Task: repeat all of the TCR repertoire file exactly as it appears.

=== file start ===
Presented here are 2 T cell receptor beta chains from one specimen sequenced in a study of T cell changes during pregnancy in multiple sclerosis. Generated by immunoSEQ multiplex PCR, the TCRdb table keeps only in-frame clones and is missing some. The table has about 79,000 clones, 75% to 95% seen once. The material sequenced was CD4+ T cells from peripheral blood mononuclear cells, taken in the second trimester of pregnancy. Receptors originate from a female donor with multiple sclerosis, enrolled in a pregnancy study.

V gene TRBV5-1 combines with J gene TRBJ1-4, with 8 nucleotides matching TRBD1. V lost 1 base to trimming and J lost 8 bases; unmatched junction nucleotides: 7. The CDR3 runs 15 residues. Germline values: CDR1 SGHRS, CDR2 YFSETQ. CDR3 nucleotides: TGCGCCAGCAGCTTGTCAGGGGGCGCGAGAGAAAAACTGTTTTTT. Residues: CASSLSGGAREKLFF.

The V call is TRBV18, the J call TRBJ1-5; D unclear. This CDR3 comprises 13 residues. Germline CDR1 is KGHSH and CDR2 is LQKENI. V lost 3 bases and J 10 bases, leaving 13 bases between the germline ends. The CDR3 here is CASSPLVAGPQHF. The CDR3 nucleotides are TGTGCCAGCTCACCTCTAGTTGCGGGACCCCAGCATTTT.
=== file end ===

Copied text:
Presented here are 2 T cell receptor beta chains from one specimen sequenced in a study of T cell changes during pregnancy in multiple sclerosis. Generated by immunoSEQ multiplex PCR, the TCRdb table keeps only in-frame clones and is missing some. The table has about 79,000 clones, 75% to 95% seen once. The material sequenced was CD4+ T cells from peripheral blood mononuclear cells, taken in the second trimester of pregnancy. Receptors originate from a female donor with multiple sclerosis, enrolled in a pregnancy study.

V gene TRBV5-1 combines with J gene TRBJ1-4, with 8 nucleotides matching TRBD1. V lost 1 base to trimming and J lost 8 bases; unmatched junction nucleotides: 7. The CDR3 runs 15 residues. Germline values: CDR1 SGHRS, CDR2 YFSETQ. CDR3 nucleotides: TGCGCCAGCAGCTTGTCAGGGGGCGCGAGAGAAAAACTGTTTTTT. Residues: CASSLSGGAREKLFF.

The V call is TRBV18, the J call TRBJ1-5; D unclear. This CDR3 comprises 13 residues. Germline CDR1 is KGHSH and CDR2 is LQKENI. V lost 3 bases and J 10 bases, leaving 13 bases between the germline ends. The CDR3 here is CASSPLVAGPQHF. The CDR3 nucleotides are TGTGCCAGCTCACCTCTAGTTGCGGGACCCCAGCATTTT.